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Why ‘Culture’ is Merriam-Webster’s 2014 Word of the Year

By Ryan Rieches

Chances are you’ve heard the word ‘culture’ a lot recently. It seems to be everywhere – business articles, industry conferences and company meetings. It’s hardly surprising to learn, then, that culture is Merriam-Webster’s Word of the Year for 2014.

If you are a business owner or company executive, culture is a topic that deserves to be given serious thought and attention, and you’d be in good company if you did so.  According to Deloitte’s latest annual survey of 3,300 executives in 106 countries*, company culture is considered to be more important than leadership.

Culture blog

Why? Consider this – when talented people work together in an environment that fosters collaboration, trust and positive energy, the level of innovation increases and value is created.  A recent study reported that 84 percent of the S&P 500’s market value is derived from intangible assets such as copyrights, brands and goodwill – all the result of human creativity.   And in a rising economy in which businesses are competing for the best and brightest talent, company culture plays a major role in attracting it. A recent Gallup poll indicated that a company’s reputation as a great place to work was by far the most influential factor for professionals considering a move. 

So what exactly is culture, and how do we create a culture that is right for us?

Culture is one of those words, like branding, that is often misused and misunderstood. Going back to the source for help, Merriam-Webster defines culture as a way of thinking, behaving, or working that exists in a place or organization (such as a business). Fine as far as it gets us, which is not very far.

According to Fortune magazine’s 100 Best Companies to Work For, there are four elements of culture that make the greatest difference.

The best companies clearly define their Purpose (why they exist). When employees believe in a big idea, people tend to band together, relationships flourish and innovation occurs. REI’s purpose, for example, is to “help people enjoy the outdoors sustainably.” Whole Foods’ 76,000 team members are driven by “improving customer’s health and well-being.”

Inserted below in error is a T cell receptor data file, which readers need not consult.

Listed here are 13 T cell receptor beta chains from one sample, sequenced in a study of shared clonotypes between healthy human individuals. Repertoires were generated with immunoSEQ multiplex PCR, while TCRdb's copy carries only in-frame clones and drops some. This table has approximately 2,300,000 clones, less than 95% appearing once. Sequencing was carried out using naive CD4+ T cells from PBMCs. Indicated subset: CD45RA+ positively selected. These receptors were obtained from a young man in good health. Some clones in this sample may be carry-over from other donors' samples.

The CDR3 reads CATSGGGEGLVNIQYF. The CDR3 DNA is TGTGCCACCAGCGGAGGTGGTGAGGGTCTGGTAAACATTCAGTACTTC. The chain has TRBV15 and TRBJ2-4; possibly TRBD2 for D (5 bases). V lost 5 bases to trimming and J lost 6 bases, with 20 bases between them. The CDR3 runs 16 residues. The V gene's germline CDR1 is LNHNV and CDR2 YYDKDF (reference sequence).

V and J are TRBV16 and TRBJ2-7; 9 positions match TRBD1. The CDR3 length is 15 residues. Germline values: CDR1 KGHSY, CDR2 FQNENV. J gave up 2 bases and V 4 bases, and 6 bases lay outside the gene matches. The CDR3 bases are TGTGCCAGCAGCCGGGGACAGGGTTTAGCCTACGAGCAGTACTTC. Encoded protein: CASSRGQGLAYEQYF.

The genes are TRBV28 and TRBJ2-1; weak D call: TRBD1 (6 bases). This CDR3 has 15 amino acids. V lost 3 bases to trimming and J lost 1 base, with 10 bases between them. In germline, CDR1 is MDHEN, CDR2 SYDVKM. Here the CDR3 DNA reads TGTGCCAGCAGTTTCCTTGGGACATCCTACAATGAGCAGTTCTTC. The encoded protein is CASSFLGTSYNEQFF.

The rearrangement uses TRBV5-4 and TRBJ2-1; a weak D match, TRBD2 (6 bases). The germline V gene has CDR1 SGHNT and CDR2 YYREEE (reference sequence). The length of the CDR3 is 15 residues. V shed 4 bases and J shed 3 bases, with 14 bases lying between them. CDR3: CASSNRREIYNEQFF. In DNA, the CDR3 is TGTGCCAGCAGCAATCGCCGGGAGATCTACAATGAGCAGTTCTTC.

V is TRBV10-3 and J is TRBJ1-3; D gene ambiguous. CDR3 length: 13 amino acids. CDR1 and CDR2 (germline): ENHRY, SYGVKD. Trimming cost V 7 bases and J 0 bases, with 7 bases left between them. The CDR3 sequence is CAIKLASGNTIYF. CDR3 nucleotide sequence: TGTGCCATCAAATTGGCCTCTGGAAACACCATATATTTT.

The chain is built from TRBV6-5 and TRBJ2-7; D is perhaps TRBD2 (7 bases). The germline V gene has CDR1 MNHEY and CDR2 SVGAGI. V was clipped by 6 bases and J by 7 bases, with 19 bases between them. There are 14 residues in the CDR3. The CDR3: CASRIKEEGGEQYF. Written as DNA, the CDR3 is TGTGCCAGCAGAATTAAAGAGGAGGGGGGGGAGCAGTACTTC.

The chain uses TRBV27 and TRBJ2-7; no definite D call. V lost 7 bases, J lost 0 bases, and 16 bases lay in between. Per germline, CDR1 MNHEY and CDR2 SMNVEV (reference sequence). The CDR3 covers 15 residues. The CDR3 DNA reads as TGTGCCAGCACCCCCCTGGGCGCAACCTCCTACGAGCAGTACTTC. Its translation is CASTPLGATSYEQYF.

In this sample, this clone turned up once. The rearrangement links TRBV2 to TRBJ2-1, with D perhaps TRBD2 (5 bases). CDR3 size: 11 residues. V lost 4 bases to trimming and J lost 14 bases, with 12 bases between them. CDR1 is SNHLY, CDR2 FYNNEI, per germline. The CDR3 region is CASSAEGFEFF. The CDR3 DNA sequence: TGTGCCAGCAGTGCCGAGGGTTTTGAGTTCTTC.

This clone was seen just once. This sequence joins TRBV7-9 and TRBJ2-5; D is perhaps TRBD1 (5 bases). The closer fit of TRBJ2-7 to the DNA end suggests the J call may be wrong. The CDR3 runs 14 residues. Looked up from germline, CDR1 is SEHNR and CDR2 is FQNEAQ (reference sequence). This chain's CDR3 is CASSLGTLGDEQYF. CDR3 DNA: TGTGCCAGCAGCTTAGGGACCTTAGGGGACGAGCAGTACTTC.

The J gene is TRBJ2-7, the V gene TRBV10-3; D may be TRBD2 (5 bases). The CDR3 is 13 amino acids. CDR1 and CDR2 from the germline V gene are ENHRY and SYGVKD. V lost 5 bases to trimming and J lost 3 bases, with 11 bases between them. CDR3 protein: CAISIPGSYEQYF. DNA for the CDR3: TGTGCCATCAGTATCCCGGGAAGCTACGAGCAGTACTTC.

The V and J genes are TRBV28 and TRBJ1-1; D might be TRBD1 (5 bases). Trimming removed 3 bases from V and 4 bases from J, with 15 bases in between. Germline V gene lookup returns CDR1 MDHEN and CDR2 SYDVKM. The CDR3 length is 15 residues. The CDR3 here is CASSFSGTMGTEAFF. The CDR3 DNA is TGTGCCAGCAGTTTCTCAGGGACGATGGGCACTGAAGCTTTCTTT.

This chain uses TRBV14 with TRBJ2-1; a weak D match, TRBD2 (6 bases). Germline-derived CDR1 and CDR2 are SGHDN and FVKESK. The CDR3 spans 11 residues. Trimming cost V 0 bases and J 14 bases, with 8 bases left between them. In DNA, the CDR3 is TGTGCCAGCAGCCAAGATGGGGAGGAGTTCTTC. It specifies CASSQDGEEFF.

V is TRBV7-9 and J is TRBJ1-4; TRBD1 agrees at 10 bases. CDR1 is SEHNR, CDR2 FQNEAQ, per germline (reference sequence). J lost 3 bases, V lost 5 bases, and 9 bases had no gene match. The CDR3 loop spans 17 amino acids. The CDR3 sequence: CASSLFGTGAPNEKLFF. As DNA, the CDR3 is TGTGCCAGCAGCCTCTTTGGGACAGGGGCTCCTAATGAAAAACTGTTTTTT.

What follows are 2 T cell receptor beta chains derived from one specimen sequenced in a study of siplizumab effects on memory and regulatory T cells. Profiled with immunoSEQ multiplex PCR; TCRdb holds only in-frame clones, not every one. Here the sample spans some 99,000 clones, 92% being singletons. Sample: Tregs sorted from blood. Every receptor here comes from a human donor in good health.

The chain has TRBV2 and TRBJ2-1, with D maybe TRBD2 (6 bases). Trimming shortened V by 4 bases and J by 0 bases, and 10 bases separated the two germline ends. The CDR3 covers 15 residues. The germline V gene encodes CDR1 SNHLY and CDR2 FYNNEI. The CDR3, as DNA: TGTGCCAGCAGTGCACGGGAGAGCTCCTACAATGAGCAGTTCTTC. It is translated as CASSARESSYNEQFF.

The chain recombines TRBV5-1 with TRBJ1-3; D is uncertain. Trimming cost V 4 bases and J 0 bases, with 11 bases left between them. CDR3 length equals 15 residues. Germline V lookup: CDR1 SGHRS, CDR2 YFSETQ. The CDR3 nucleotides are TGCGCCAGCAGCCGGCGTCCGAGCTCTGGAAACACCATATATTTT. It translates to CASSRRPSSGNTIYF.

Great people want to be surrounded by other great people. It is no surprise that 14 of the 100 Best are also the companies where it is hardest to get hired – Twitter,  St. Jude Children’s Hospital , The Container Store, etc.   

Beyond one of the typical corporate values, genuine trust   is created when people are empowered and not micromanaged. Many of the 100 Best let employees work when they want – which typically results in people working longer. Riot Games, the online gaming company, takes it one step further by giving employees unlimited paid vacations. When there is trust people tend to treat each other fairly, minimizing the need for rigid policies.     

Every company on the 100 Best had an impressive list of perks and benefits. Google is famous for its perks but takes its actions further by providing an employee benefit that few are aware of: if an employee dies, the remaining spouse receives half the employee’s salary for the next ten years. What a powerful message this commitment sends to the team.     

Whatever the new word for 2015 might be, I sincerely hope that culture doesn’t fade away as last year’s vogue word; it is too important for that. Building an enduring culture is a long-term commitment that starts at the top and goes well beyond free food, gym memberships and creative environments.

A great example of a strong, lasting vision that adds business value is that of W.L. Gore, the high-tech materials company that gave the world Gore-Tex. Founded by Bill Gore and his wife Genevieve in 1958, this privately held company describes itself as “a technology- and science-based enterprise with people and relationships at our core” and has been on the 100 Best list every year since 1998. The secret of their success is something they call “conscious culture,” based on a flat, lattice-like organizational structure. There are neither chains of command nor predetermined channels of communication. Leaders replace the idea of “bosses.” Associates choose to follow leaders rather than have bosses assigned to them.

You can call it corporate culture or anything you like, but each of Fortune’s 100 Best has a clear message – the conviction of a compelling higher purpose, delivered by an empowered team results in increased innovation, growth and value creation.

*Global Human Capital Trends 2015